It’s a good thing that a highway overpass has been built in Utah that allows wildlife to cross busy highways safely.

We’ve all heard about moose, deer, or even cougars and other animals getting hit by cars on busy roads. Many of these animals are found dead on the road, or they are just ignored by drivers. They are also found on the side of the road, like garbage.

People all over the world do this to animals, and it’s very bad. After all, we humans broke into their homes, changed their land, and built these huge highways.

It’s not clear to them what these things are or how dangerous they are. And even though some of them have quick reflexes, their reflexes aren’t enough to save them all the time.

The good news is that a lot of people are doing their part to help save these animals. One way they’re doing that is by building these overpasses for wildlife on the highway.

People on the internet are happy about how well one was built in Utah. In a video from the Utah Division of Wildlife Resources, you can see that all the animals are using the Parley’s Canyon Wildlife Overpass, which is a great idea.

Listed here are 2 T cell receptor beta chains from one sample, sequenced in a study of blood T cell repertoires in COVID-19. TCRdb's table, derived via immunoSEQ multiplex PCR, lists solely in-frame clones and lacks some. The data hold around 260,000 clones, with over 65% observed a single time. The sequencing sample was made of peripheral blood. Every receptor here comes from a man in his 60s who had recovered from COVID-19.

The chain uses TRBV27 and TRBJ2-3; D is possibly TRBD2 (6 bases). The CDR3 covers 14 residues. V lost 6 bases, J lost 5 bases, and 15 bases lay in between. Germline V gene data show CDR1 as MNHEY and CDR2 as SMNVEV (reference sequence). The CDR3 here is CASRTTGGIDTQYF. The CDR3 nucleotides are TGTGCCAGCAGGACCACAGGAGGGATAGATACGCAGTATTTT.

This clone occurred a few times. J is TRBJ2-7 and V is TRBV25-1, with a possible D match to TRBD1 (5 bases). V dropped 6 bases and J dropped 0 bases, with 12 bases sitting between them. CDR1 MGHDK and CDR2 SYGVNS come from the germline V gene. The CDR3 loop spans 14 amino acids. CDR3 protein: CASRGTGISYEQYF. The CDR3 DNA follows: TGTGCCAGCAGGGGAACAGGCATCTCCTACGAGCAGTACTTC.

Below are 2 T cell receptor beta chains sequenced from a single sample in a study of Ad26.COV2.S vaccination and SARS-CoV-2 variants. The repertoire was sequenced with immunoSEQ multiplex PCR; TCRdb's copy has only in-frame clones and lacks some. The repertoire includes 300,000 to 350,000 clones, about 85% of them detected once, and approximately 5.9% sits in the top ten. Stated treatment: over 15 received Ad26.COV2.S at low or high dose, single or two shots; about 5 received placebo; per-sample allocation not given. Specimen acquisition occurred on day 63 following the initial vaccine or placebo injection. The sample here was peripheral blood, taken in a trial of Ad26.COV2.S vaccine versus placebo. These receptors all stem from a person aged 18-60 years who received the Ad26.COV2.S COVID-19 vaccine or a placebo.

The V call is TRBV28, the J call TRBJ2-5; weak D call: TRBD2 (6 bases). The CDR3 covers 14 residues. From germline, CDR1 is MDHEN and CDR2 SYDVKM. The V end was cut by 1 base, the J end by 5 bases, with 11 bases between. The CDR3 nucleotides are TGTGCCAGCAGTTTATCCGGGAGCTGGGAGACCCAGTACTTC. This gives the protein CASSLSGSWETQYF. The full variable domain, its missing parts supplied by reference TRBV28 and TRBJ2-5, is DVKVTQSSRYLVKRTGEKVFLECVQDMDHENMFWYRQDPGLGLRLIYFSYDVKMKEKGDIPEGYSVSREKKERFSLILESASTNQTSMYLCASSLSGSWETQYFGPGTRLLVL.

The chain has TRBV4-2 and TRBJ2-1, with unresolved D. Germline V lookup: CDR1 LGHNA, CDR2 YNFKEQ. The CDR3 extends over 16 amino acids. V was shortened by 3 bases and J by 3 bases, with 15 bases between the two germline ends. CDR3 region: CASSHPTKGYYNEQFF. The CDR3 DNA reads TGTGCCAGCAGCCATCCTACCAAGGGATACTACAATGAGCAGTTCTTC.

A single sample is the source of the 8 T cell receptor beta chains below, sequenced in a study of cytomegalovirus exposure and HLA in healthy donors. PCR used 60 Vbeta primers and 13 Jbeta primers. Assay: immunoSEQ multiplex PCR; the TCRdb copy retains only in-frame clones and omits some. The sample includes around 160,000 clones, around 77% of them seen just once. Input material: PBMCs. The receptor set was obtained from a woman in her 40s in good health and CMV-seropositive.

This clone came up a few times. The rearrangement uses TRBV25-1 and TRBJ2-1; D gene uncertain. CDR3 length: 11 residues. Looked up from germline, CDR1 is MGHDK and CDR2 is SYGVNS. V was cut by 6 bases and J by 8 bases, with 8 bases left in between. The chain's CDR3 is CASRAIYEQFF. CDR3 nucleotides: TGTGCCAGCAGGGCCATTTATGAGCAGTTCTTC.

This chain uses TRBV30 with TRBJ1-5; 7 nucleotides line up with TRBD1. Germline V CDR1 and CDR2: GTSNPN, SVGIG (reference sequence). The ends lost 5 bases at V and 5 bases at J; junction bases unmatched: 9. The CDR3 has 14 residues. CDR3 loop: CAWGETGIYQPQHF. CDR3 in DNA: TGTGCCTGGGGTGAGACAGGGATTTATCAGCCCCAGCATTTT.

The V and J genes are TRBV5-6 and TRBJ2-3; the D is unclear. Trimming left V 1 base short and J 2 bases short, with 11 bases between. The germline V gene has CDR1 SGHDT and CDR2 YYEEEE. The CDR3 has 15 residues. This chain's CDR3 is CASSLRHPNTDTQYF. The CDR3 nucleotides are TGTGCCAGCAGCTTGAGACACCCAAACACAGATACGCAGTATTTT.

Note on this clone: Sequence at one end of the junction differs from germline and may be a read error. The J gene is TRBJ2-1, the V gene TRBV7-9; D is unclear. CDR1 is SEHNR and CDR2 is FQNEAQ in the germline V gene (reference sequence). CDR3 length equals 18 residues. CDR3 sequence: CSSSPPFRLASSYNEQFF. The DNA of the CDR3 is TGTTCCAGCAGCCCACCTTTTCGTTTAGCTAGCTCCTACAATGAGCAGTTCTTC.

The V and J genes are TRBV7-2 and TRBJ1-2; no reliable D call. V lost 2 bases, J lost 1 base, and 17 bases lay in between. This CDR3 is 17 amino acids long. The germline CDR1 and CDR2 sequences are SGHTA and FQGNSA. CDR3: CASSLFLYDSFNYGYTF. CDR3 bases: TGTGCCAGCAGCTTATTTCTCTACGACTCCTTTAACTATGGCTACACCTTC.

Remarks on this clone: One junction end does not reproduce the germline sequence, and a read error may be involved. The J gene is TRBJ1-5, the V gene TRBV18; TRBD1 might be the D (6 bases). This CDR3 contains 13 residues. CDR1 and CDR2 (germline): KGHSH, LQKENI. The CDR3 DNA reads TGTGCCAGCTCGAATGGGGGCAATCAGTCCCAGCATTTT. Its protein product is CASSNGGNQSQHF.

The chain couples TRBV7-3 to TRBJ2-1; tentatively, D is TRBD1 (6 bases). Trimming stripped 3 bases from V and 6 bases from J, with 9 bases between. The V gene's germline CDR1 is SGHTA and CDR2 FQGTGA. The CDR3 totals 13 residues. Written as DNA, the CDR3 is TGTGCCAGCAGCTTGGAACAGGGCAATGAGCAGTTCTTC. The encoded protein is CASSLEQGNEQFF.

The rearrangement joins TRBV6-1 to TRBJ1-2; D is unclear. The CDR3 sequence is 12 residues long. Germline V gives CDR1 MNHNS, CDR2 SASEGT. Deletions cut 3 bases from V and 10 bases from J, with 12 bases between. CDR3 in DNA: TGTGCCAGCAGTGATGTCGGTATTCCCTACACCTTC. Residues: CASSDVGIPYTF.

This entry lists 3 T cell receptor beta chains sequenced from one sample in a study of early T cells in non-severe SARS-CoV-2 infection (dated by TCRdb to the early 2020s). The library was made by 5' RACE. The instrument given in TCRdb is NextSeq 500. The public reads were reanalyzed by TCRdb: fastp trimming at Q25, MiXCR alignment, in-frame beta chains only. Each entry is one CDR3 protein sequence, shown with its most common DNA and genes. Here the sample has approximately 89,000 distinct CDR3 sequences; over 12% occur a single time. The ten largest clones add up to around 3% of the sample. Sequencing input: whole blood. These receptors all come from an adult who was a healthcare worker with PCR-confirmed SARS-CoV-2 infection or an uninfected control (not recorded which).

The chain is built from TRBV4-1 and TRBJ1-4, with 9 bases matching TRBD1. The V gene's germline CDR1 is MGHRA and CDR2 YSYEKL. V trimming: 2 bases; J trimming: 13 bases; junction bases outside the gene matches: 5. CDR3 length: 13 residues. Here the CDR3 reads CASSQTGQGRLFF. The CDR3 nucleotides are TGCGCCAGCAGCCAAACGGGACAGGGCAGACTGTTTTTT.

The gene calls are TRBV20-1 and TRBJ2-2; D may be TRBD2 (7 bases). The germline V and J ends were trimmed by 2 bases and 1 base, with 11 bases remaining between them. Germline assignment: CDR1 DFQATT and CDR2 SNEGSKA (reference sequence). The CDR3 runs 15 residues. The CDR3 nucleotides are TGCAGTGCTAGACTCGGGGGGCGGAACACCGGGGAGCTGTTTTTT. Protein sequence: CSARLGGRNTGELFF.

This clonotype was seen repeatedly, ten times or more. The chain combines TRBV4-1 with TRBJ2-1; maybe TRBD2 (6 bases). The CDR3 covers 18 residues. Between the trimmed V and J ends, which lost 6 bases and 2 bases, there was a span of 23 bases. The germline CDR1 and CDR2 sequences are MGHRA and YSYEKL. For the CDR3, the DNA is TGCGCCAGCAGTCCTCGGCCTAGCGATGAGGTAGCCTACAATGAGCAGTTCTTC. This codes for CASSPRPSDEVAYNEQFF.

“It’s working,” they wrote in the video.

Scott Root, the Conservation Outreach Manager for the Utah DWR, said that this year, they gave the trail camera footage to Utah State University so that they could start a statistical study of how many people use the overpasses on the Utah trail. There is a camera system on the overpass, too, by the Utah Department of Transportation (UDOT). There aren’t any detailed statistics yet, but there will be next year. There have been a lot of deer on the overpass, he said.

Root says Utah DWR and UDOT will work together to build more bridges like this one in the future, he says. However, it’s still too early to know where and how things work.

“UDOT and the DWR were surprised by how many animals had used the overpass in the first two years since it was built,” Root told the New York Times. He also said that 3 miles of wildlife fencing on both sides of I-80 near the overpass helps direct the animals to the overpass.

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Credit : Utah Division of Wildlife Resources

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